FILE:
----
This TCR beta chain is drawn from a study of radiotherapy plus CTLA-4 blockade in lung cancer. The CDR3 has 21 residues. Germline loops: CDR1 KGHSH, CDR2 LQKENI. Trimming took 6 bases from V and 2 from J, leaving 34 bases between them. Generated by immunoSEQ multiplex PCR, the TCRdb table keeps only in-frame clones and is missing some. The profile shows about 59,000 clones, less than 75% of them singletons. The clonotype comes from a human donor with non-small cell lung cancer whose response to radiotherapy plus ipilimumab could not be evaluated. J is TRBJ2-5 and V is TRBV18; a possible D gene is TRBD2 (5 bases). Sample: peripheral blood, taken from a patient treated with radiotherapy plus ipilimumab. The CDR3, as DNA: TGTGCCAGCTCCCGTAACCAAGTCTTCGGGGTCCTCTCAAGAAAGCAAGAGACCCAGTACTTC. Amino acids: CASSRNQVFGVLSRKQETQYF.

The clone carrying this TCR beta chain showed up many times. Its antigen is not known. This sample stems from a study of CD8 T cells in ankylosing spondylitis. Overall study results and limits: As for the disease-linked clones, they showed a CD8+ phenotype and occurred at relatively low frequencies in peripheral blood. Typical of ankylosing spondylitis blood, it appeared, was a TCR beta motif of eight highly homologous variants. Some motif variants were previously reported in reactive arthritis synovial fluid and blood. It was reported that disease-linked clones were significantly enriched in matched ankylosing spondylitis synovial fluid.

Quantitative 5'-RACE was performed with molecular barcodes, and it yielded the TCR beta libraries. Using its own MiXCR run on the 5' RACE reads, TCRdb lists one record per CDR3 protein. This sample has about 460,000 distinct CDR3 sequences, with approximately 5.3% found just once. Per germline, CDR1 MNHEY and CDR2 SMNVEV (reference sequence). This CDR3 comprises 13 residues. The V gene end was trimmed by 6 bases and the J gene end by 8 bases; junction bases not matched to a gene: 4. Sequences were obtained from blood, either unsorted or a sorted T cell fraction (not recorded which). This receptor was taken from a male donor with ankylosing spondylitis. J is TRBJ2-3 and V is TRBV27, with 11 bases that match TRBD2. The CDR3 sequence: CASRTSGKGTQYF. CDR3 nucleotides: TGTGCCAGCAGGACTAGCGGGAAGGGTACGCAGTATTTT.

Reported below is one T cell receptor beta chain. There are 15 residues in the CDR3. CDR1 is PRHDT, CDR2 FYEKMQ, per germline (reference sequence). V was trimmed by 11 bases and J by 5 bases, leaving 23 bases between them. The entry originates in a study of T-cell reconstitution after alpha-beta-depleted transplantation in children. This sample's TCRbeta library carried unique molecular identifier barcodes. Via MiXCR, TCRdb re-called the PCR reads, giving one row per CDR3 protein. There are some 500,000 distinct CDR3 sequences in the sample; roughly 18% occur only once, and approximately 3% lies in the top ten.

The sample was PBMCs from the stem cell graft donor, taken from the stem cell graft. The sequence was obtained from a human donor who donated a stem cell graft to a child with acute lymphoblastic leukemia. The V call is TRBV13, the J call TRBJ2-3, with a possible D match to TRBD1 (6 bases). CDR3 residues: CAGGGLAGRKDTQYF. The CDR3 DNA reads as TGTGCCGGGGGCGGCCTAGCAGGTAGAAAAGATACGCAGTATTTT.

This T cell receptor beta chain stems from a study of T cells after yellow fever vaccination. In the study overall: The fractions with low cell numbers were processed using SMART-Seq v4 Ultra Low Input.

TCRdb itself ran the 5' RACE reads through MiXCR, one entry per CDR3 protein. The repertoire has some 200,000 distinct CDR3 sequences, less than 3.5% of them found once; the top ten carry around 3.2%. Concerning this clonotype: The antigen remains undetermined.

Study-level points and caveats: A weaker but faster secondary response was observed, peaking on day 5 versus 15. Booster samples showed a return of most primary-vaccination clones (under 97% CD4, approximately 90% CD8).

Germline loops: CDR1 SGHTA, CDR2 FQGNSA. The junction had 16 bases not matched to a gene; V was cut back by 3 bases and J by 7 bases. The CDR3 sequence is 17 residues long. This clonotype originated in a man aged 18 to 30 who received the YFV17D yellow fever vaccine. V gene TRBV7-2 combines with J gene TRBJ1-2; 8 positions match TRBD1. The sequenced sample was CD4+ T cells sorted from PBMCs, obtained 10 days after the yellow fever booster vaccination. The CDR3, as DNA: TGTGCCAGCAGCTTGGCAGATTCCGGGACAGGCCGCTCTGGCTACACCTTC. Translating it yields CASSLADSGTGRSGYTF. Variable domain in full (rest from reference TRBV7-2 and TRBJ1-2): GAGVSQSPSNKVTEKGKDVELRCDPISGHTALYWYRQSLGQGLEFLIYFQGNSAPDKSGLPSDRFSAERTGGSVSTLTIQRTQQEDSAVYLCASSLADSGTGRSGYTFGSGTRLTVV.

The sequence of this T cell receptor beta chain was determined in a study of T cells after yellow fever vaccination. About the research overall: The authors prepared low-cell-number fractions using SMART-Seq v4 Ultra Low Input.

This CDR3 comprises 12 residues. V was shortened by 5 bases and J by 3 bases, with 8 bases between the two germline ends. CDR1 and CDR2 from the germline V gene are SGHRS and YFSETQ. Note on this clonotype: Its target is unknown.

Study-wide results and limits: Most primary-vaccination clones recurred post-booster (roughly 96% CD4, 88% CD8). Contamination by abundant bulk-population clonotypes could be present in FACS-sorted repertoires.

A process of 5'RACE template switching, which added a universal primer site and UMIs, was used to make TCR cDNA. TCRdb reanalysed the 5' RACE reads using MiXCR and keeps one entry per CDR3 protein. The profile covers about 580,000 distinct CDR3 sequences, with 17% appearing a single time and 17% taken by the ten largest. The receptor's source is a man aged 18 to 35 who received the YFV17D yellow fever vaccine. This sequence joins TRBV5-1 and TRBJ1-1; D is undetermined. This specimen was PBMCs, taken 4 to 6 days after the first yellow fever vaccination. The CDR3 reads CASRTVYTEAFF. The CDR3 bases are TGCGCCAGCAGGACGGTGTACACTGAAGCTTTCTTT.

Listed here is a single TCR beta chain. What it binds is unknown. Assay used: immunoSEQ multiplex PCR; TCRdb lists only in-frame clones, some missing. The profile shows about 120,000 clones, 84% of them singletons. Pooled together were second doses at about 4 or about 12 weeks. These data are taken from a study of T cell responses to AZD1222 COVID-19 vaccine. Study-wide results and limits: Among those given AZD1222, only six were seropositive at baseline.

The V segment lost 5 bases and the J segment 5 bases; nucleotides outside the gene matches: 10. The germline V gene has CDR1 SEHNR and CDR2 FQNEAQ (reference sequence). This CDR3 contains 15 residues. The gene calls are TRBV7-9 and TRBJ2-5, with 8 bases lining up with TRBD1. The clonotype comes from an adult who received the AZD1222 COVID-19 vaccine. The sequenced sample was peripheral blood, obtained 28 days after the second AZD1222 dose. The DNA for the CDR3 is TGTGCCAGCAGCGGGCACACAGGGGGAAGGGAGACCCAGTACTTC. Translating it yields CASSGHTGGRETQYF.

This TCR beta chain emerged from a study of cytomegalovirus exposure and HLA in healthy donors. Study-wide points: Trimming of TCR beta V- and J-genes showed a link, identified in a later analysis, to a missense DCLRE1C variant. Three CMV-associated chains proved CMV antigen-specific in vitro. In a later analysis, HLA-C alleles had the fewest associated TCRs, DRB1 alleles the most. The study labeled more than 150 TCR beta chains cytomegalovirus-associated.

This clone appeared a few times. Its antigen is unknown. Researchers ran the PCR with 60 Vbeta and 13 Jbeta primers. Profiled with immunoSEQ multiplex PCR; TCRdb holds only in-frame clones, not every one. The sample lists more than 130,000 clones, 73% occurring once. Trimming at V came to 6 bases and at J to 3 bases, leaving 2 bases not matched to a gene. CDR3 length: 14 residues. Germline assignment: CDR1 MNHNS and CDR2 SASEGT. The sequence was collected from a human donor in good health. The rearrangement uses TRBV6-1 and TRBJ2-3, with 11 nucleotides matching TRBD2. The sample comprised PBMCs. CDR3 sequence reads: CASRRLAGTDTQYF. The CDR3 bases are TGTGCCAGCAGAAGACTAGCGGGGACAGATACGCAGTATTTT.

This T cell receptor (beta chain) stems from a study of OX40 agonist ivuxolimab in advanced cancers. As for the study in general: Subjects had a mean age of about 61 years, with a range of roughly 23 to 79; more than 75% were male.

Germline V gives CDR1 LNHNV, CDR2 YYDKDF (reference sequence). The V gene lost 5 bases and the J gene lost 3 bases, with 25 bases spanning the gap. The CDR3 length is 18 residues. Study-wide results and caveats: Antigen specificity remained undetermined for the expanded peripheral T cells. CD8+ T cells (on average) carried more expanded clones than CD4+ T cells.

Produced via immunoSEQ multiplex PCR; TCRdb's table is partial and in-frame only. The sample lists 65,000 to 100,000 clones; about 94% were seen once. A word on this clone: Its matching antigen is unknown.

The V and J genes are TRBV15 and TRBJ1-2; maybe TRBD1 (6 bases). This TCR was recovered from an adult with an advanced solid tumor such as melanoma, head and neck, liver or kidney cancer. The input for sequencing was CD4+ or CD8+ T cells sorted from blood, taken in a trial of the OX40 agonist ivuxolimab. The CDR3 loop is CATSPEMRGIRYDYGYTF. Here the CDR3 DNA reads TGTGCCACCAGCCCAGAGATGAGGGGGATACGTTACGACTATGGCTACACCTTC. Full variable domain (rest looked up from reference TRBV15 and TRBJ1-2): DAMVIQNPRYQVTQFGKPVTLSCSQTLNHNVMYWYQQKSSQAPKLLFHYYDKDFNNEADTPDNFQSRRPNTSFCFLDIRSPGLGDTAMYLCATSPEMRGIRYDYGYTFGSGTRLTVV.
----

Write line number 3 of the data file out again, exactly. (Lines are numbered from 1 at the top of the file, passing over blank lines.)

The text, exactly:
Quantitative 5'-RACE was performed with molecular barcodes, and it yielded the TCR beta libraries. Using its own MiXCR run on the 5' RACE reads, TCRdb lists one record per CDR3 protein. This sample has about 460,000 distinct CDR3 sequences, with approximately 5.3% found just once. Per germline, CDR1 MNHEY and CDR2 SMNVEV (reference sequence). This CDR3 comprises 13 residues. The V gene end was trimmed by 6 bases and the J gene end by 8 bases; junction bases not matched to a gene: 4. Sequences were obtained from blood, either unsorted or a sorted T cell fraction (not recorded which). This receptor was taken from a male donor with ankylosing spondylitis. J is TRBJ2-3 and V is TRBV27, with 11 bases that match TRBD2. The CDR3 sequence: CASRTSGKGTQYF. CDR3 nucleotides: TGTGCCAGCAGGACTAGCGGGAAGGGTACGCAGTATTTT.